⁩Pranayama, a profound breathing yoga exercise, revolves around the gentle inhalation of air through one's nostrils, followed by a brief retention and a slow, deliberate exhalation. This rhythmic breathing pattern deeply impacts the sympathetic and parasympathetic nervous systems, utilizing a diaphragmatic or vertical approach that engages all respiratory muscles, unlike our typical breathing. 


This practice comprises three crucial phases: inhalation, exhalation, and breath retention, all performed in specific asanas. Proper alignment is key, with a straight upper body, relaxed shoulder and abdominal muscles, closed eyes, and stillness.


During inhalation, the lungs expand to their maximum, optimizing gas exchange and oxygen utilization, while intrapulmonary pressure rises. The retention phase strengthens facial, neck, and chest muscles, exerting pressure on jugular and carotid vessels for blood pressure control.

Role Of Pranayama In Yoga:

Talking about the role of pranayama in yoga, Gayatri Chona, who is a Nutritionist, wellness coach and co founder of phab said, "In yoga, pranayama is a conscious and deliberate breath (prana) control (ayama). While different types of pranayama practices give you different benefits, the most common ones include reduced stress and anxiety, improved sleep quality, higher levels of mindfulness and emotional regulation, minimised risk of hypertension, and enhanced brain function."

Benefits Of Pranayama:

Talking about that benefits of pranayama in yoga, Dr Sucharita, who is a Medical Officer at CHC Healthwatch laid down the following points:

  • Pranayama yields extensive benefits for both physical and mental well-being.
  • It enhances the exchange of gases between alveoli and capillaries, augments lung vital capacity, lowers blood pressure, and eventually brings serenity to mind and body.
  • Its therapeutic prowess extends to cardio-pulmonary conditions like asthma, chronic obstructive pulmonary disease (COPD), blood pressure regulation, and even post-COVID-19 recovery, as well as addressing mental health issues such as anxiety and depression.

In addition to these, Gayatri Chona said, "Though the benefits of controlled breathing have been part of the yogic discourse for years, scientists too have concluded how low, deep breathing (or 'cardiac coherence exercise' as it’s coined by the western medical community) increases the activity of the vagus nerve, which runs from the brain to the abdomen. When the vagus nerve is stimulated, calmness pervades the body — the heart rate slows and becomes regular, blood pressure decreases, muscles relax."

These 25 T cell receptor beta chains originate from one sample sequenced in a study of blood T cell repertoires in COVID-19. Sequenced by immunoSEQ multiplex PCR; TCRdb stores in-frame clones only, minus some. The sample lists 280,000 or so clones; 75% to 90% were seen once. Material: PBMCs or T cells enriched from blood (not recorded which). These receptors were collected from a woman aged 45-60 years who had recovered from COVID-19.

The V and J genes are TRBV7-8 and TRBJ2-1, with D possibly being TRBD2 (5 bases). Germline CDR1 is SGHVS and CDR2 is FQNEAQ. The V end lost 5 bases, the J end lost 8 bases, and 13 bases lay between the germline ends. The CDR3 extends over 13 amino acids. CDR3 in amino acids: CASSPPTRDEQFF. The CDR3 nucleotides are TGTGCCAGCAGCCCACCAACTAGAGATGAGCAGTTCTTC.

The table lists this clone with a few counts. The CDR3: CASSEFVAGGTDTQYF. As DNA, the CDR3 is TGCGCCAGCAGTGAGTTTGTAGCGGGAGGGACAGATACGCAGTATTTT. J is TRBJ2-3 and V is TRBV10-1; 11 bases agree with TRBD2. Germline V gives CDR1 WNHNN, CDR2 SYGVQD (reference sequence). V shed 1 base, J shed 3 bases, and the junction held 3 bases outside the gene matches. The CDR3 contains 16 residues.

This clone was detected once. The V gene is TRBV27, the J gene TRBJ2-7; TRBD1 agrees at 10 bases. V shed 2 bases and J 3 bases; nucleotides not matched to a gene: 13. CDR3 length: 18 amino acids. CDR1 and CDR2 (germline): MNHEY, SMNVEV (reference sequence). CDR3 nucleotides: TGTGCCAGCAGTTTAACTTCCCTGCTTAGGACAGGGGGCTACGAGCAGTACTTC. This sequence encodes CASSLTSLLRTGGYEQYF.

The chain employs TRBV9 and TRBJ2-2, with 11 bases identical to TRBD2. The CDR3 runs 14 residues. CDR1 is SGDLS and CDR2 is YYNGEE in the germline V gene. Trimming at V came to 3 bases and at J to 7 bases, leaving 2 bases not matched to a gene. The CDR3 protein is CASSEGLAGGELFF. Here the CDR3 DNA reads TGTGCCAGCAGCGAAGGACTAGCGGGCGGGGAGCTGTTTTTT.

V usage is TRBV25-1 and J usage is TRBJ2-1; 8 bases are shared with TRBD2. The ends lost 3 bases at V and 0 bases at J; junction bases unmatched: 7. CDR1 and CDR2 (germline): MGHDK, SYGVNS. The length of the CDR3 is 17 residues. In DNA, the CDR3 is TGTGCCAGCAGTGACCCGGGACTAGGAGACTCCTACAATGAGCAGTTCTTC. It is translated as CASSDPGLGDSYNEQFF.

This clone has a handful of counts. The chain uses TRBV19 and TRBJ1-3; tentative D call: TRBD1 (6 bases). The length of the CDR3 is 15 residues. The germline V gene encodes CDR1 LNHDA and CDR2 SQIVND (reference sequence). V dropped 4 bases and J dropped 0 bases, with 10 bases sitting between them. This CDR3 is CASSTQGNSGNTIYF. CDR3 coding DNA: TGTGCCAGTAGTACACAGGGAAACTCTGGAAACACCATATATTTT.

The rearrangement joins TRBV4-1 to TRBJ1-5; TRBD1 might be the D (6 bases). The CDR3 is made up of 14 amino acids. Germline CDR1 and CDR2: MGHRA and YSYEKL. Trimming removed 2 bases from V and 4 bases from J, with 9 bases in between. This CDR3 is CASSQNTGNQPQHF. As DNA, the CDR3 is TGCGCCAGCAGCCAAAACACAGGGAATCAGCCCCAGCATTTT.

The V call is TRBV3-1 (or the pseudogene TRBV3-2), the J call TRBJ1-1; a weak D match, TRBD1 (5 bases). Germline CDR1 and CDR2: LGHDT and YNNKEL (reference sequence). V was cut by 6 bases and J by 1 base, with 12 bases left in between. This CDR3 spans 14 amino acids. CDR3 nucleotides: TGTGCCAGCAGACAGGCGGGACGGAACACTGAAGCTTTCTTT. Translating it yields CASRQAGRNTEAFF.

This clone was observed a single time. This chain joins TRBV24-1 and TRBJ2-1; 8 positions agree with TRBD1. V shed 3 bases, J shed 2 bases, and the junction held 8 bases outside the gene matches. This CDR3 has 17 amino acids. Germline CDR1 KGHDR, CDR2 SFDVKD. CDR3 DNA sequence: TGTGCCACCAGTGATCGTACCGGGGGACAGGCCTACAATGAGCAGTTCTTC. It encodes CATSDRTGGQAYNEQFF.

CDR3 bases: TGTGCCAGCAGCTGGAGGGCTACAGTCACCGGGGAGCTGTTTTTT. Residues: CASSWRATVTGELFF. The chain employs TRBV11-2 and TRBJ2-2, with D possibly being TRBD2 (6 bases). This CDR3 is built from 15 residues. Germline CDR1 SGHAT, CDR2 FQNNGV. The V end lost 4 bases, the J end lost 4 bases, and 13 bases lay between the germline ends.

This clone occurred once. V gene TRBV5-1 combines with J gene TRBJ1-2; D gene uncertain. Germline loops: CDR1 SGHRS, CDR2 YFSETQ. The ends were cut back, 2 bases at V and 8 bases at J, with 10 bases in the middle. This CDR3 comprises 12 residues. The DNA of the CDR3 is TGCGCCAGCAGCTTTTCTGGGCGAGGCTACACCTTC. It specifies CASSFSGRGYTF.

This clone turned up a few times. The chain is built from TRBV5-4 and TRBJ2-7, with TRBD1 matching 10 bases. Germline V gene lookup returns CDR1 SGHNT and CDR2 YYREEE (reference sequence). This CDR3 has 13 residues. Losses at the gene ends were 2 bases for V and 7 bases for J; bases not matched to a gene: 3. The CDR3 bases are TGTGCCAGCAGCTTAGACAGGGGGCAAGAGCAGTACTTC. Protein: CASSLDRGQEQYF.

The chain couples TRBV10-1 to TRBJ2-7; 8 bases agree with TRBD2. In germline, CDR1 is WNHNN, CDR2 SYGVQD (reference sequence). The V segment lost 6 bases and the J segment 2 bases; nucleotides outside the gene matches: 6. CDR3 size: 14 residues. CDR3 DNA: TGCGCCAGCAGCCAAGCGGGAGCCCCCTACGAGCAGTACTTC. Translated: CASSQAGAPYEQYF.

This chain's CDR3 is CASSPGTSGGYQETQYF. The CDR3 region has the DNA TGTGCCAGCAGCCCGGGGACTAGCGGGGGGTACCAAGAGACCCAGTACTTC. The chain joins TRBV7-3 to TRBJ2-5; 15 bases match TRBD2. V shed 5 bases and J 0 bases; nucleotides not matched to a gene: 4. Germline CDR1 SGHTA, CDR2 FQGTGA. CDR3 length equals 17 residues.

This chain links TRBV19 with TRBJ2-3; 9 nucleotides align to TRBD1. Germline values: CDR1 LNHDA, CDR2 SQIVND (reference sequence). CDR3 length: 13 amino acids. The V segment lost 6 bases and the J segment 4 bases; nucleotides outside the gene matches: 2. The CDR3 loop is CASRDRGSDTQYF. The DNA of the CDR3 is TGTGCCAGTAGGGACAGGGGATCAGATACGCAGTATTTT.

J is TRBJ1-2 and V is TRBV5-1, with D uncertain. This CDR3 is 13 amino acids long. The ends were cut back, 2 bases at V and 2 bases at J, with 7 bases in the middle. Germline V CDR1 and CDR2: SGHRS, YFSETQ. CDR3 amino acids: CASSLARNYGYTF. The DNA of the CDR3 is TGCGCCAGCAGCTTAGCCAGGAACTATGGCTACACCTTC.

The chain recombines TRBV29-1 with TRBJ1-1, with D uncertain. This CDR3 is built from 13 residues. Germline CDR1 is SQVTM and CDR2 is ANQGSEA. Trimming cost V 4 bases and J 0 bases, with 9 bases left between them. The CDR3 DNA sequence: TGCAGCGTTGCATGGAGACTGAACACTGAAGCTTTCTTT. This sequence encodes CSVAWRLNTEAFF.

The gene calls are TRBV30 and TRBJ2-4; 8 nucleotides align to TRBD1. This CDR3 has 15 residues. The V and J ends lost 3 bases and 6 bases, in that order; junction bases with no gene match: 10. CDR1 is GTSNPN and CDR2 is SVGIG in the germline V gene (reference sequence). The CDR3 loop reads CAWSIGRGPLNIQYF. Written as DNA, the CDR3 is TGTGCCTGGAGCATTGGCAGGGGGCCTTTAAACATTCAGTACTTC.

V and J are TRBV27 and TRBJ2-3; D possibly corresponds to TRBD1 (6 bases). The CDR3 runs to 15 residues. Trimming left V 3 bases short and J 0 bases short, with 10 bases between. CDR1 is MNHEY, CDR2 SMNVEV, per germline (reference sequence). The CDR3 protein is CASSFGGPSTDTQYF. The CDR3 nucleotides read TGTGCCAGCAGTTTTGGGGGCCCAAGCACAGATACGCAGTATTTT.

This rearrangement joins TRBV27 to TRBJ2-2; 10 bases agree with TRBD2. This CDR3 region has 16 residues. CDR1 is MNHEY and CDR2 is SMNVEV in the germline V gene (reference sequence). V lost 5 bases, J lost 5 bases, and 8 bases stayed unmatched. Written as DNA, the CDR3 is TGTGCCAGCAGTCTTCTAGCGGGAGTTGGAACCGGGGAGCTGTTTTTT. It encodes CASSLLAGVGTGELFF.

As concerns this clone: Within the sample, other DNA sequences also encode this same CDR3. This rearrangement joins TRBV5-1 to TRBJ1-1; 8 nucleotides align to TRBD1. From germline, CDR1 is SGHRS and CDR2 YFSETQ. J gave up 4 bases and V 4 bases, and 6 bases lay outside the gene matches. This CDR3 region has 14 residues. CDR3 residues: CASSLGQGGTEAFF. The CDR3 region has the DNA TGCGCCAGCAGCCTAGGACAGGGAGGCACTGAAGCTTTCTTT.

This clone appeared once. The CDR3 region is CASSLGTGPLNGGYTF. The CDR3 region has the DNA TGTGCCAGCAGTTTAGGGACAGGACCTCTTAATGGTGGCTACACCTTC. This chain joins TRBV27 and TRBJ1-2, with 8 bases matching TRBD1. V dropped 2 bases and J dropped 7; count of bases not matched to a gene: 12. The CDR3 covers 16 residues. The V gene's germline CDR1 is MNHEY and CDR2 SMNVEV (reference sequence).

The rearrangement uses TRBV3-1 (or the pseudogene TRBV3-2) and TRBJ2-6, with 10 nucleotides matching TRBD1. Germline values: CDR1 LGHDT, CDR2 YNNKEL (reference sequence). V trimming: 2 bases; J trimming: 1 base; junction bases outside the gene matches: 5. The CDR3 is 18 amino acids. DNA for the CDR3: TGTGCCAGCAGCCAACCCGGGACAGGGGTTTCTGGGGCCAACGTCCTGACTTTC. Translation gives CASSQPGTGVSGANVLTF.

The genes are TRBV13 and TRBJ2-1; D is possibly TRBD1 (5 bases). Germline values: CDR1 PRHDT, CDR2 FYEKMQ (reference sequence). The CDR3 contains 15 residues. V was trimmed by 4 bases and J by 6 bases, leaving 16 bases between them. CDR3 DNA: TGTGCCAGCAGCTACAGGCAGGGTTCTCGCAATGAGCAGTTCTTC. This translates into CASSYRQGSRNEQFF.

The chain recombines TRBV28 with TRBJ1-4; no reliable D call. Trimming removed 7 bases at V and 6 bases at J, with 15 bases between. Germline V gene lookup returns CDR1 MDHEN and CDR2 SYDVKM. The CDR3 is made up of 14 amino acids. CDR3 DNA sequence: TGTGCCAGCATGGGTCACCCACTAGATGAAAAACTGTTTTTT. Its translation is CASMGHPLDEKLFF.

How Pranayama Benefits Body And Mind:

In this regard, Prakriti Poddar who is the Global Head of Mental Health and Wellbeing at RoundGlass Living said, "Today, there’s a large body of scientific research that supports the traditional knowledge and wisdom of pranayama." She then went on to list down how this breathwork practice benefits the body and the mind: 

  • Relaxation and anxiety management: When we are stressed, we end up taking short, rapid breaths. However, longer, and deeper breaths help in dissolving stress and anxiety and inducing a state of calm. Pranayama, especially the slower ones, help transport more oxygen to the brain, which calms the nerves, removes toxins, and improves focus. For example, Nadishodhana pranayama (alternate nostril breathing) is highly effective in relieving anxiety and stress and removing energy blockages in the body. Similarly, Bhramari pranayama (bee humming breath) can instantaneously help rid the mind of anger, frustration, and anxiety.  
  • Lowers heart rate and blood pressure: Ujjayi pranayama, in which you inhale and exhale through the nose while keeping your lips sealed, has been shown to lower the heart rate in times of stress. In a 2009 study, slow Bhastrika pranayama (bellow breathing, respiratory rate 6/min) for 5 minutes was found to significantly lower both the systolic and diastolic blood pressure in addition to a slight fall in heart rate. 
  • Improves lung capacity: Both slow and rapid breathing exercises help in increasing lung capacity and improving pulmonary function. Pranayama practice leads to improvement in the expiratory power of the lungs and decreases the resistance to the airflow in them. 
  • Improves sleep: Because pranayama helps relax and calm the mind, it naturally aids good sleep. For a deep and nourishing slumber, practise Bhramari before going to bed.  
  • Sharper focus and attention: Learning and practising yogic breathing requires focus and self-awareness. Studies show that all pranayama led to better cognitive function, however fast pranayama such as Bhramari, Bhastrika and Ujjayi have additional benefits for certain executive functions and sensory-motor performance. 

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